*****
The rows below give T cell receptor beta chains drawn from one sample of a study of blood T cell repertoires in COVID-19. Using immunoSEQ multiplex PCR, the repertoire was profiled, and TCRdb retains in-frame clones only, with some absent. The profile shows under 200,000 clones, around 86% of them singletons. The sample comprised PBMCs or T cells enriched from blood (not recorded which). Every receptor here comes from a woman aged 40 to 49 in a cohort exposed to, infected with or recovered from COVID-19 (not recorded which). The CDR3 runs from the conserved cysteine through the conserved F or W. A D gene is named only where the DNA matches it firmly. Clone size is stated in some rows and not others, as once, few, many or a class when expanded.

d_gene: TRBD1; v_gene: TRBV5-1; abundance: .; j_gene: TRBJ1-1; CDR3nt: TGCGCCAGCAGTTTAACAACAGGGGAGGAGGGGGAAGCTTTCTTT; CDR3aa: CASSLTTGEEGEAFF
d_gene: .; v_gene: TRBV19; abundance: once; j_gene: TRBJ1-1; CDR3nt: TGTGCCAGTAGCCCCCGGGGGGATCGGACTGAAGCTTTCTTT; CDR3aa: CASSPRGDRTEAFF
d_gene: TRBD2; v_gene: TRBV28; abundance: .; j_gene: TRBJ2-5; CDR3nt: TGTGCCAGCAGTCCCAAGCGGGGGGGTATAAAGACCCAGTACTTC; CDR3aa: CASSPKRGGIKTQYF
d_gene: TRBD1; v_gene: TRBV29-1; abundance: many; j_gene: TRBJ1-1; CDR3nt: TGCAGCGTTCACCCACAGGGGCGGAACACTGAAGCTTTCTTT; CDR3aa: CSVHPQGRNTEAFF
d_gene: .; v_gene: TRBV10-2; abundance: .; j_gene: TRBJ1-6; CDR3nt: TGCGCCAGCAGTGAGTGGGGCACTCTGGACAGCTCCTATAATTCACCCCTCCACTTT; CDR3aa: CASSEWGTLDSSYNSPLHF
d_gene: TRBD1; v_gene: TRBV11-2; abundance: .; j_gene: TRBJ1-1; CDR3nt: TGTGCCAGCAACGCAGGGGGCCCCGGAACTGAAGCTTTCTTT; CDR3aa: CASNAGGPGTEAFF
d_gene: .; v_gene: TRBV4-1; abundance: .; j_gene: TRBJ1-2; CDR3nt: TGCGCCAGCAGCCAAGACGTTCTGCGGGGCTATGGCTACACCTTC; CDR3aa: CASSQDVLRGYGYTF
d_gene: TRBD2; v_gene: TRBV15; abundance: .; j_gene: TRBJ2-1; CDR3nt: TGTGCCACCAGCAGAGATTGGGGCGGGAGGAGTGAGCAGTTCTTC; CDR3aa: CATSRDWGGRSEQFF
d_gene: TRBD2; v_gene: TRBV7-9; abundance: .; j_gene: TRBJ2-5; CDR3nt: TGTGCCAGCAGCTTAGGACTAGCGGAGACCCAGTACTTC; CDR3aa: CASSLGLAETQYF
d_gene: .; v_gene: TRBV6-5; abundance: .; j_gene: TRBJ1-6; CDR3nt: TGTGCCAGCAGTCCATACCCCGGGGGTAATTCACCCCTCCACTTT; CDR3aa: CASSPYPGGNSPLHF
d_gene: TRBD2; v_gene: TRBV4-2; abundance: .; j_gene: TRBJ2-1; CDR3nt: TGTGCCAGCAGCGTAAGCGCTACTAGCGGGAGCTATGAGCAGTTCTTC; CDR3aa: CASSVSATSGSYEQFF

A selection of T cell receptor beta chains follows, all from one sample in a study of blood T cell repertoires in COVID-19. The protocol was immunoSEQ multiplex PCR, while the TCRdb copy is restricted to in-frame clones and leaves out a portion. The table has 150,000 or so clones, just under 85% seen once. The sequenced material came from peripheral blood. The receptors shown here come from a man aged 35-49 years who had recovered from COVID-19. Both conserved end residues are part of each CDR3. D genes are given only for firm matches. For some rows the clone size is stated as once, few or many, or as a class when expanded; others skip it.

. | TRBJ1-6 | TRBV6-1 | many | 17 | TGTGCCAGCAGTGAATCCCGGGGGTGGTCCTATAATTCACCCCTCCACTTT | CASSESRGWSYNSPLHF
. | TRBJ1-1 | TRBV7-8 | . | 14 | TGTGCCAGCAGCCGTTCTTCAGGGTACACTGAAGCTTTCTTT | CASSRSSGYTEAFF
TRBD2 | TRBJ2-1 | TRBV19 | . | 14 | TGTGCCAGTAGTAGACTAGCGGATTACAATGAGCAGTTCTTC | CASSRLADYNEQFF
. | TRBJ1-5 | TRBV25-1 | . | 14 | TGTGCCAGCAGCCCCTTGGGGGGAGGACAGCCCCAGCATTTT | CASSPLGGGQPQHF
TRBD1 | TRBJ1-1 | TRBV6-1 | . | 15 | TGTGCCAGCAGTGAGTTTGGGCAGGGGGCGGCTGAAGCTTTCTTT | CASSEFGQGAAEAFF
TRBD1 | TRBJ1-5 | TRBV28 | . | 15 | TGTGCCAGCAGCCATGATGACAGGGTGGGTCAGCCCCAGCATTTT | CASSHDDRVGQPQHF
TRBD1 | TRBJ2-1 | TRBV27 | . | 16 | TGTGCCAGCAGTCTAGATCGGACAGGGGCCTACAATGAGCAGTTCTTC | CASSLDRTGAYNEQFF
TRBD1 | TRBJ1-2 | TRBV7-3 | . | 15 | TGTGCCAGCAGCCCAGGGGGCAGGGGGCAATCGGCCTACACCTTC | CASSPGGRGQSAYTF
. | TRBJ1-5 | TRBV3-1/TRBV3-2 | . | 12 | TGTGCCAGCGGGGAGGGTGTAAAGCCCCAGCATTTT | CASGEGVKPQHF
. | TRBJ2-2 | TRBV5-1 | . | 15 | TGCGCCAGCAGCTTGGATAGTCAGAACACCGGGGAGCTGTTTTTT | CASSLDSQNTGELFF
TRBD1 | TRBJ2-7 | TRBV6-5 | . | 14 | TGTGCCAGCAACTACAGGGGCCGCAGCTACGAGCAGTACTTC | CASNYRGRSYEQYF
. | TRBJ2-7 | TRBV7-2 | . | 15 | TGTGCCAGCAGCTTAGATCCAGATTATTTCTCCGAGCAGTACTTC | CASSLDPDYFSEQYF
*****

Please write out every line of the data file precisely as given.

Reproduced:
The rows below give T cell receptor beta chains drawn from one sample of a study of blood T cell repertoires in COVID-19. Using immunoSEQ multiplex PCR, the repertoire was profiled, and TCRdb retains in-frame clones only, with some absent. The profile shows under 200,000 clones, around 86% of them singletons. The sample comprised PBMCs or T cells enriched from blood (not recorded which). Every receptor here comes from a woman aged 40 to 49 in a cohort exposed to, infected with or recovered from COVID-19 (not recorded which). The CDR3 runs from the conserved cysteine through the conserved F or W. A D gene is named only where the DNA matches it firmly. Clone size is stated in some rows and not others, as once, few, many or a class when expanded.

d_gene: TRBD1; v_gene: TRBV5-1; abundance: .; j_gene: TRBJ1-1; CDR3nt: TGCGCCAGCAGTTTAACAACAGGGGAGGAGGGGGAAGCTTTCTTT; CDR3aa: CASSLTTGEEGEAFF
d_gene: .; v_gene: TRBV19; abundance: once; j_gene: TRBJ1-1; CDR3nt: TGTGCCAGTAGCCCCCGGGGGGATCGGACTGAAGCTTTCTTT; CDR3aa: CASSPRGDRTEAFF
d_gene: TRBD2; v_gene: TRBV28; abundance: .; j_gene: TRBJ2-5; CDR3nt: TGTGCCAGCAGTCCCAAGCGGGGGGGTATAAAGACCCAGTACTTC; CDR3aa: CASSPKRGGIKTQYF
d_gene: TRBD1; v_gene: TRBV29-1; abundance: many; j_gene: TRBJ1-1; CDR3nt: TGCAGCGTTCACCCACAGGGGCGGAACACTGAAGCTTTCTTT; CDR3aa: CSVHPQGRNTEAFF
d_gene: .; v_gene: TRBV10-2; abundance: .; j_gene: TRBJ1-6; CDR3nt: TGCGCCAGCAGTGAGTGGGGCACTCTGGACAGCTCCTATAATTCACCCCTCCACTTT; CDR3aa: CASSEWGTLDSSYNSPLHF
d_gene: TRBD1; v_gene: TRBV11-2; abundance: .; j_gene: TRBJ1-1; CDR3nt: TGTGCCAGCAACGCAGGGGGCCCCGGAACTGAAGCTTTCTTT; CDR3aa: CASNAGGPGTEAFF
d_gene: .; v_gene: TRBV4-1; abundance: .; j_gene: TRBJ1-2; CDR3nt: TGCGCCAGCAGCCAAGACGTTCTGCGGGGCTATGGCTACACCTTC; CDR3aa: CASSQDVLRGYGYTF
d_gene: TRBD2; v_gene: TRBV15; abundance: .; j_gene: TRBJ2-1; CDR3nt: TGTGCCACCAGCAGAGATTGGGGCGGGAGGAGTGAGCAGTTCTTC; CDR3aa: CATSRDWGGRSEQFF
d_gene: TRBD2; v_gene: TRBV7-9; abundance: .; j_gene: TRBJ2-5; CDR3nt: TGTGCCAGCAGCTTAGGACTAGCGGAGACCCAGTACTTC; CDR3aa: CASSLGLAETQYF
d_gene: .; v_gene: TRBV6-5; abundance: .; j_gene: TRBJ1-6; CDR3nt: TGTGCCAGCAGTCCATACCCCGGGGGTAATTCACCCCTCCACTTT; CDR3aa: CASSPYPGGNSPLHF
d_gene: TRBD2; v_gene: TRBV4-2; abundance: .; j_gene: TRBJ2-1; CDR3nt: TGTGCCAGCAGCGTAAGCGCTACTAGCGGGAGCTATGAGCAGTTCTTC; CDR3aa: CASSVSATSGSYEQFF

A selection of T cell receptor beta chains follows, all from one sample in a study of blood T cell repertoires in COVID-19. The protocol was immunoSEQ multiplex PCR, while the TCRdb copy is restricted to in-frame clones and leaves out a portion. The table has 150,000 or so clones, just under 85% seen once. The sequenced material came from peripheral blood. The receptors shown here come from a man aged 35-49 years who had recovered from COVID-19. Both conserved end residues are part of each CDR3. D genes are given only for firm matches. For some rows the clone size is stated as once, few or many, or as a class when expanded; others skip it.

. | TRBJ1-6 | TRBV6-1 | many | 17 | TGTGCCAGCAGTGAATCCCGGGGGTGGTCCTATAATTCACCCCTCCACTTT | CASSESRGWSYNSPLHF
. | TRBJ1-1 | TRBV7-8 | . | 14 | TGTGCCAGCAGCCGTTCTTCAGGGTACACTGAAGCTTTCTTT | CASSRSSGYTEAFF
TRBD2 | TRBJ2-1 | TRBV19 | . | 14 | TGTGCCAGTAGTAGACTAGCGGATTACAATGAGCAGTTCTTC | CASSRLADYNEQFF
. | TRBJ1-5 | TRBV25-1 | . | 14 | TGTGCCAGCAGCCCCTTGGGGGGAGGACAGCCCCAGCATTTT | CASSPLGGGQPQHF
TRBD1 | TRBJ1-1 | TRBV6-1 | . | 15 | TGTGCCAGCAGTGAGTTTGGGCAGGGGGCGGCTGAAGCTTTCTTT | CASSEFGQGAAEAFF
TRBD1 | TRBJ1-5 | TRBV28 | . | 15 | TGTGCCAGCAGCCATGATGACAGGGTGGGTCAGCCCCAGCATTTT | CASSHDDRVGQPQHF
TRBD1 | TRBJ2-1 | TRBV27 | . | 16 | TGTGCCAGCAGTCTAGATCGGACAGGGGCCTACAATGAGCAGTTCTTC | CASSLDRTGAYNEQFF
TRBD1 | TRBJ1-2 | TRBV7-3 | . | 15 | TGTGCCAGCAGCCCAGGGGGCAGGGGGCAATCGGCCTACACCTTC | CASSPGGRGQSAYTF
. | TRBJ1-5 | TRBV3-1/TRBV3-2 | . | 12 | TGTGCCAGCGGGGAGGGTGTAAAGCCCCAGCATTTT | CASGEGVKPQHF
. | TRBJ2-2 | TRBV5-1 | . | 15 | TGCGCCAGCAGCTTGGATAGTCAGAACACCGGGGAGCTGTTTTTT | CASSLDSQNTGELFF
TRBD1 | TRBJ2-7 | TRBV6-5 | . | 14 | TGTGCCAGCAACTACAGGGGCCGCAGCTACGAGCAGTACTTC | CASNYRGRSYEQYF
. | TRBJ2-7 | TRBV7-2 | . | 15 | TGTGCCAGCAGCTTAGATCCAGATTATTTCTCCGAGCAGTACTTC | CASSLDPDYFSEQYF